Directed by: Lenny Abrahamson, Hettie Macdonald – Starring: Daisy Edgar-Jones, Paul Mescal, Sarah Greene, Aislín McGuckin, Eliot Salt, India Mullen. Desmond Eastwood, Fionn O’Shea
Available to view in full on BBC iPlayer and Hulu.
Episodes air Mondays on BBC1 on Mondays and RTE on Tuesdays. Please check listings for times as they are subject to change.
I will confess from the off that I haven’t read the book on which this was based, but a quick glance at Twitter indicated that people were rather fond of it. However, I can only judge my review on the show, and not the source material.
Starring Edgar-Jones and Mescal as star-crossed lovers, Marianne and Connell, the series follows them from their first romantic entanglements in secondary school in Sligo, where Connell is popular and Marianne is considered plain and boring. Fast forward to them both studying in Trinity College, and the tables are turned, with Marianne having discovered herself, while Connell is having difficulty fitting in.
Throughout college, their paths constantly intertwine, and they have an on again off again relationship, but both are struggling to find their way in the world, and have difficulty coming to terms with residual baggage from their childhoods.
To say this has been hugely hyped is an understatement, so I eagerly sat down to watch it – all six hours and 12 episodes. That’s a lot of storytelling – which I felt could have been told in less than half the time.
I found the pacing incredibly slow. Not in a thoughtful way. More in a ‘lets get 12 episodes out of this’ kind of way. When it was tackling serious issues such as relationship abuse, depression, and male suicide, it really picked up. But the bits in between often seemed to just plod along for 10 or 15 minutes longer than they should have.
The second half – where the world of the story expands beyond their school and Trinity College – feels far more coherent and stronger than the first half, but still could have been considerably cut. To put this in context, Gone with the Wind has over 1,000 pages (no matter what edition you buy), covers a 16 year period, and the movie was three hours long. Normal People is 266 pages, covers around five years, and they take six hours to tell the story.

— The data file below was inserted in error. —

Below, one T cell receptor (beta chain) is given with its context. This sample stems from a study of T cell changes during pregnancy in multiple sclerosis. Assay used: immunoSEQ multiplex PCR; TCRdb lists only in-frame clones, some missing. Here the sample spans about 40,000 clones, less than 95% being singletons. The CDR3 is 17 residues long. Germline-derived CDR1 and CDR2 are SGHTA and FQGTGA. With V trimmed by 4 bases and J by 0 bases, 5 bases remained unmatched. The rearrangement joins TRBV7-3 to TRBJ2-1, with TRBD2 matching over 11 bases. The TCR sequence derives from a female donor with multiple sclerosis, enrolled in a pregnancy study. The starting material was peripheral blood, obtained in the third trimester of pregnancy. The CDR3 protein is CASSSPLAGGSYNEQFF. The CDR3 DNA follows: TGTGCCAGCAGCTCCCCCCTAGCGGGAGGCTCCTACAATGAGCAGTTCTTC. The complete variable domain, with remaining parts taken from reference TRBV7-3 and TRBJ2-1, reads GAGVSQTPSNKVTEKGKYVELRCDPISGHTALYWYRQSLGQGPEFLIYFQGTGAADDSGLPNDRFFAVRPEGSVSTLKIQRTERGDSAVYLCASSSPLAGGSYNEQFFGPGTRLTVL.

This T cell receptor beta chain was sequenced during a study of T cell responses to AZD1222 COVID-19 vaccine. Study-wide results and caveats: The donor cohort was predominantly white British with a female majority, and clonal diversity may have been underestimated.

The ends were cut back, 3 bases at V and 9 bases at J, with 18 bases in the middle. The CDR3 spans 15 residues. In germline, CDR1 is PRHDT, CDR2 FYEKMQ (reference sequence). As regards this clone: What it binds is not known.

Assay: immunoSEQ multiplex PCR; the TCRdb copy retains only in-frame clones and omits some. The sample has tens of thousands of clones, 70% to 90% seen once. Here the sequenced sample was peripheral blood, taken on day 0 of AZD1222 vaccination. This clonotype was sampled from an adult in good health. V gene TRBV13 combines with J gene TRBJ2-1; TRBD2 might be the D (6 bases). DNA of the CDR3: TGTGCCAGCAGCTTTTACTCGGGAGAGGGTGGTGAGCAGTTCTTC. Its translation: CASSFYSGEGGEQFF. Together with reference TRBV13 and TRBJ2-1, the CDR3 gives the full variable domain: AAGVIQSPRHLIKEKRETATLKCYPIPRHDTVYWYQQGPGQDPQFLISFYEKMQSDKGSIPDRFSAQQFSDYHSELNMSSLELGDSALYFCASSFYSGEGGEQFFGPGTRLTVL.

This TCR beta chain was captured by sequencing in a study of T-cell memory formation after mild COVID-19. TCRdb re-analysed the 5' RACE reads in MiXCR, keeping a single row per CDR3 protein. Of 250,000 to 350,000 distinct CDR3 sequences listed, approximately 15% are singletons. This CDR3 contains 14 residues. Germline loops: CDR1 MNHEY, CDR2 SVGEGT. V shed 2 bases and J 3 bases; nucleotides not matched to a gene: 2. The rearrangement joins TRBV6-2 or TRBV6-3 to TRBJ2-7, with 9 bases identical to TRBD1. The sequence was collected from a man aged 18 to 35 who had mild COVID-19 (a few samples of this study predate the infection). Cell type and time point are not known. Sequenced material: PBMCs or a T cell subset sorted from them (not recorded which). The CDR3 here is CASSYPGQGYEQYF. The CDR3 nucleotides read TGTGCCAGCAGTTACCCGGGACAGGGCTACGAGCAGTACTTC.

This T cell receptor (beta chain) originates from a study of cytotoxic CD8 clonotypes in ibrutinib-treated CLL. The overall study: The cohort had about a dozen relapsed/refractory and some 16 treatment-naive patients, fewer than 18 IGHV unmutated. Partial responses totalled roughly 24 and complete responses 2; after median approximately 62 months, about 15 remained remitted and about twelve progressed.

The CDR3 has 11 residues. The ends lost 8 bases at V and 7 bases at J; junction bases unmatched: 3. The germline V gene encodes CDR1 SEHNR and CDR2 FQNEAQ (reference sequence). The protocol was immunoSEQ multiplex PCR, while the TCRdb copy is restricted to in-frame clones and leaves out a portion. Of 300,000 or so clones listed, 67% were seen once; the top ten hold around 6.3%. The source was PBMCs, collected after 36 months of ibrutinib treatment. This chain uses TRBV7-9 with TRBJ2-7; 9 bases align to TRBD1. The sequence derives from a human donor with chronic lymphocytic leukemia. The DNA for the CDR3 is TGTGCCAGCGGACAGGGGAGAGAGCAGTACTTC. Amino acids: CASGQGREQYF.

That aside, they have also committed a huge casting sin. Acclaimed actress, Sarah Greene, plays Connell’s mother, Lorraine. However, she is a mere 11 years older than him in real life, and only looks about five years older than him. To be honest – not having read the book – I thought she was supposed to be his sister for the first episode and a half. Unless they expect us to believe she gave birth as a pre-teen (and that may well be in the book, so if I’m wrong, apologies) it is totally disjointing, and there are plenty of Irish actresses of an appropriate playing age who could have ably tackled that role.
While Edgar-Jones and Mescal do have a lovely chemistry, their interaction often feels quite whimsical rather than romantic, like they’re conveying a teenage idea of love, rather than a real relationship, and a lot of their dialogue is of the kind you’d imagine after the event, rather than what you’d say in the moment.
This is beautifully shot, and has some great moments (like the aforementioned depression and male suicide) but is let down by a plodding pace, and an overly ambitious running time.
Another glance at Twitter seems to indicate that fans of the source material feel it was perfectly paced (dear Lord, how slow is the book!) so I will no doubt be vilified for this, but this really did nothing for me. It was OK, but not worth the hype. But having not read the book, I’m probably not the target audience anyway.